Travel is so educational.
And eventually, after many days and many, many kilometres we came to Broome. According to Lonely Planet, "Aussie's get a dreamy, faraway look in their eyes at the mention of Broome."
Yeah, well.... now we know why. Beautiful, tropical beaches. Like Cable Beach below. That's Hubby riding a wave to shore.
A lovely frontier style town. With resorts that look like corrugated iron-roofed sheds, but aren't. A museum that relates Broome's rough and tumble past, built on the pearl industry, and all the greed and cruelty that entailed. A cool little pedestrian mall called Johhny Chi Lane. And pearl shops galore. Broome pearls are famous...and pricey. Hubby bought me a beautiful "champagne" pearl.
That's me below shopping in the market at the courthouse. There were tons of stalls with crafts, food, and art.
And between the stalls... one ginormous boab tree.
And sunsets. Broome has the most beautiful sunsets we'd ever seen. And a wonderfully laid back, slow paced, have a beer and watch the sunset kind of vibe that suited us down to the ground.
And of course let's not forget sunset camel riding. You can't go to Broome and not go on a sunset camel ride.
Yep, we loved Australia all right. And we saw a lot of it over the course of our two trips. But Broome was special. We adored Broome. Every time I mention the name, Hubby still sighs and says, "Gosh, I loved Broome."
And ever since we came home from Australia, I've loved reading books that are set there.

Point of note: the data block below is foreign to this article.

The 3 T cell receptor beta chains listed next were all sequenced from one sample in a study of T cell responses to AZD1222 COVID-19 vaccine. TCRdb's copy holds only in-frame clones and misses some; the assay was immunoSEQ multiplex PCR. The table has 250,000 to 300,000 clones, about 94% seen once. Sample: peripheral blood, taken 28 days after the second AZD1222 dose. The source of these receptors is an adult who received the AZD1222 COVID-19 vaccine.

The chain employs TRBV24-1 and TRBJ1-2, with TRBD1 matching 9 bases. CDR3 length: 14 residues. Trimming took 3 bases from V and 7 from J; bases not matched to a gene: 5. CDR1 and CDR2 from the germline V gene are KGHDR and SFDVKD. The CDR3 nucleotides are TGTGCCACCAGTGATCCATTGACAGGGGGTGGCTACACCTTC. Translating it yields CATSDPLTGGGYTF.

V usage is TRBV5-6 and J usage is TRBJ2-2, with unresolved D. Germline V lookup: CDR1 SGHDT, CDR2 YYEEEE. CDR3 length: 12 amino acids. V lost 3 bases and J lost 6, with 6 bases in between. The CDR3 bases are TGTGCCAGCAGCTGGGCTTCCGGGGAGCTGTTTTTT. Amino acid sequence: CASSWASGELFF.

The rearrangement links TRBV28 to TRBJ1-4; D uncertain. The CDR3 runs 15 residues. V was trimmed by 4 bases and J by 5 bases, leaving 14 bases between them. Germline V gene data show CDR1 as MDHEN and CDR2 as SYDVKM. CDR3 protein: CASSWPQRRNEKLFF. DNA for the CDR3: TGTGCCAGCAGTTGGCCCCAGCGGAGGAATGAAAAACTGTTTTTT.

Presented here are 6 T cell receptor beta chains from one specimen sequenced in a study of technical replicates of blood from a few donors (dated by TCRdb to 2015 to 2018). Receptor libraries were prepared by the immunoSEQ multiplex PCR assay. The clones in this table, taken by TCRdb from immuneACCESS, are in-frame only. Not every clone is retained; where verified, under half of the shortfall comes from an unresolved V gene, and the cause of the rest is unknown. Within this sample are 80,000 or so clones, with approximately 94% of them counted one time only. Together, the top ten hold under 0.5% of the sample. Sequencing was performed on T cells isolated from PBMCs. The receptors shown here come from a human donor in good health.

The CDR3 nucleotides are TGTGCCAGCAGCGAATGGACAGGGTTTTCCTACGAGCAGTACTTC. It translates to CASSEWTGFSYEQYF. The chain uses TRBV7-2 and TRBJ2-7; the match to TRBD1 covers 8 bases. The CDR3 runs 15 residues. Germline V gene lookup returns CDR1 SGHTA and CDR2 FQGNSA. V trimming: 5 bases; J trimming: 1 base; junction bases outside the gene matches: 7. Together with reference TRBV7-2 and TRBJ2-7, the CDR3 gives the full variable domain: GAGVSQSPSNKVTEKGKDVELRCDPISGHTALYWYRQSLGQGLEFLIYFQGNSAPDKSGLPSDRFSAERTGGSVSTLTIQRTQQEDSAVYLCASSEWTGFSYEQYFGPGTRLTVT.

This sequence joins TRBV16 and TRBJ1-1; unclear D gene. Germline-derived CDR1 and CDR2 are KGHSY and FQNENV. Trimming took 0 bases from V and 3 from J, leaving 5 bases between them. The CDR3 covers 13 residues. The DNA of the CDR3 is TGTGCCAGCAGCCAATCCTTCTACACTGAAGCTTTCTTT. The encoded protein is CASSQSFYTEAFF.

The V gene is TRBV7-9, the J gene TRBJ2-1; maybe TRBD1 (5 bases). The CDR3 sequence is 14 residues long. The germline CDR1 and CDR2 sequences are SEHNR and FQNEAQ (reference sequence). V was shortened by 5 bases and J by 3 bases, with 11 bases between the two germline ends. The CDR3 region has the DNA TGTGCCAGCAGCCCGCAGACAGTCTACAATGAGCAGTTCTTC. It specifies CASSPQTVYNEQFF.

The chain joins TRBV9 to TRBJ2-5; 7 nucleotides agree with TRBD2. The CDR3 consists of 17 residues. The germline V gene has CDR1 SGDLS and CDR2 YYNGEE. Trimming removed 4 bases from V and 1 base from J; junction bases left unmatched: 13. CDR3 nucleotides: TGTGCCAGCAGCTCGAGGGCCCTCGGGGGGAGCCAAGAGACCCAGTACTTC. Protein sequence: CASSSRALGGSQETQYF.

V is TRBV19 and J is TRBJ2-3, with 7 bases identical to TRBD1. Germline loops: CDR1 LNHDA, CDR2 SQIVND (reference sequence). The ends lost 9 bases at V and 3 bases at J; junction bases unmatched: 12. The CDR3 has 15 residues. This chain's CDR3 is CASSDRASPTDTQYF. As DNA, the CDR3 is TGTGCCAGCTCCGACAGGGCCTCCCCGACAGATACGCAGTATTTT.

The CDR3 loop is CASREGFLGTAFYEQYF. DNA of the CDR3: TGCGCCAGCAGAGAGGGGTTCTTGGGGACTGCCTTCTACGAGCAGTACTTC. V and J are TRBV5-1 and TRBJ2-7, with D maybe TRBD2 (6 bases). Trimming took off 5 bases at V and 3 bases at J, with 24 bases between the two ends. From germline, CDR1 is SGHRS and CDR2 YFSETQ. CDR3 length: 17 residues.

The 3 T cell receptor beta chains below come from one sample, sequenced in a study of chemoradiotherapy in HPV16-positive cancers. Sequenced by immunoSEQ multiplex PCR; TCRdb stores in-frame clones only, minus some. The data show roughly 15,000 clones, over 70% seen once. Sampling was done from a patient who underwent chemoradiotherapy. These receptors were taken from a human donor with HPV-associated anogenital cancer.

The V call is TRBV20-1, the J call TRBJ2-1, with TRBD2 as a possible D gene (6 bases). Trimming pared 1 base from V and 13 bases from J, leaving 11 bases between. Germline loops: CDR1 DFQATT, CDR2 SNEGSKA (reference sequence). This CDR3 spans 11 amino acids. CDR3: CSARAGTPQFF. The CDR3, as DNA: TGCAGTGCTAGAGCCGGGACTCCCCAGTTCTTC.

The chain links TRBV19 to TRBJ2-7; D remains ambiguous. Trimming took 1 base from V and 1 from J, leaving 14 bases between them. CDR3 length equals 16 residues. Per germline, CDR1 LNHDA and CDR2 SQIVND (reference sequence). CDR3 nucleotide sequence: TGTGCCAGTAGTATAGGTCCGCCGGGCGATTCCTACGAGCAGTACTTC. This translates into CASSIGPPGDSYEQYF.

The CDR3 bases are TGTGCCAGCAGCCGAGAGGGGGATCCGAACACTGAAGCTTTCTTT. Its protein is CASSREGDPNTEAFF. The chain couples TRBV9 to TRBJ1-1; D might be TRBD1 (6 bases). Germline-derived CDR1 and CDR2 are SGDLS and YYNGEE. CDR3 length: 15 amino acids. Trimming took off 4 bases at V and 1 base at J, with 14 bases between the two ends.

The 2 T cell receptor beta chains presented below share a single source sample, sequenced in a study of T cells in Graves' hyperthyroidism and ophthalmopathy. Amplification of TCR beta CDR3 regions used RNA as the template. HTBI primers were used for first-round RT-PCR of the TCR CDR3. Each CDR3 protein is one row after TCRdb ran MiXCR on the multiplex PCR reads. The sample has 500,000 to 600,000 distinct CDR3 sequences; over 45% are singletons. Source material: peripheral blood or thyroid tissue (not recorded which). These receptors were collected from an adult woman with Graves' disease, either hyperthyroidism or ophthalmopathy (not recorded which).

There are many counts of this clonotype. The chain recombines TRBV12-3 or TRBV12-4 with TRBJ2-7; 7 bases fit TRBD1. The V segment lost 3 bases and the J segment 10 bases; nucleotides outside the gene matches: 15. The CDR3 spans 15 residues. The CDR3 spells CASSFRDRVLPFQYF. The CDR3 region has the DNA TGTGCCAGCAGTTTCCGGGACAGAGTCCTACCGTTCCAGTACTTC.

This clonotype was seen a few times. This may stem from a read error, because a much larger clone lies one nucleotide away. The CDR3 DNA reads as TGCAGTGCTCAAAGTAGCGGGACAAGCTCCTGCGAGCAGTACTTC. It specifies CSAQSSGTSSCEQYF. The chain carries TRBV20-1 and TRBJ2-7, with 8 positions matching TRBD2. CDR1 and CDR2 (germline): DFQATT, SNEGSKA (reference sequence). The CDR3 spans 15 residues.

Like Dirt Music by Tim Winton. Dirt Music, set in coastal Western Australia, in Broome, and in the wild and remote region known as The Kimberly, might not be everyone's cup of tea. It's pretty gritty. But then Western Australia, outside of Perth that is, is pretty gritty too. And surviving there, making a life, isn't for the faint of heart. Have a look at this review by Peter Porter in The Guardian.
My favourite Australian mystery writer is Peter Temple. His books aren't set in Broome or even in the west. The Broken Shore, my favourite of his novels, is set in rural Victoria, south of Melbourne, along the famous Great Ocean Road, with its "iconic jagged coastline", where, as one reviewer puts it, "the shore is not all that is broken." You can read that review for yourself here. Temple is a superb writer. His plots are gripping. And I think you'll love his depiction of Victoria's down-at-heel towns that have seen better days, and his down-a-heel characters in all their flawed glory. At least I know I did.
Hubby and I love the grandeur of Australia; even the most desolate parts have their own beauty. We're fascinated by the vast array of plants and animals that are so very different from here. And by its history and culture. And language. I mean, I know it's supposed to be English... but even Australians themselves couldn't tell us why they call sausages "snags." And believe me we asked this question many, many times.
But, I think part of the appeal of Australia for us, in particular small town and rural Australia, is its utter lack of pretension. One night on our way to Broome, somewhere north and east of Exmouth, I can't remember what town, we stopped into a tiny local grocery/liquor store. I wanted to buy a bottle of wine, thinking of having a nice glass before dinner. I picked up one of only four or five on the shelf and gasped at the price. I held the bottle up and said to the young clerk, "Wow. That's really expensive, isn't it?" She just shrugged and said, "Yis 're in the Kimberly now." I felt like a pretentious twit as I put it back on the shelf. And my lesson learned, I had a nice cold beer with my supper, instead.
What are you reading... and dreaming of these days?
Linking up with "All About You" at Mama and More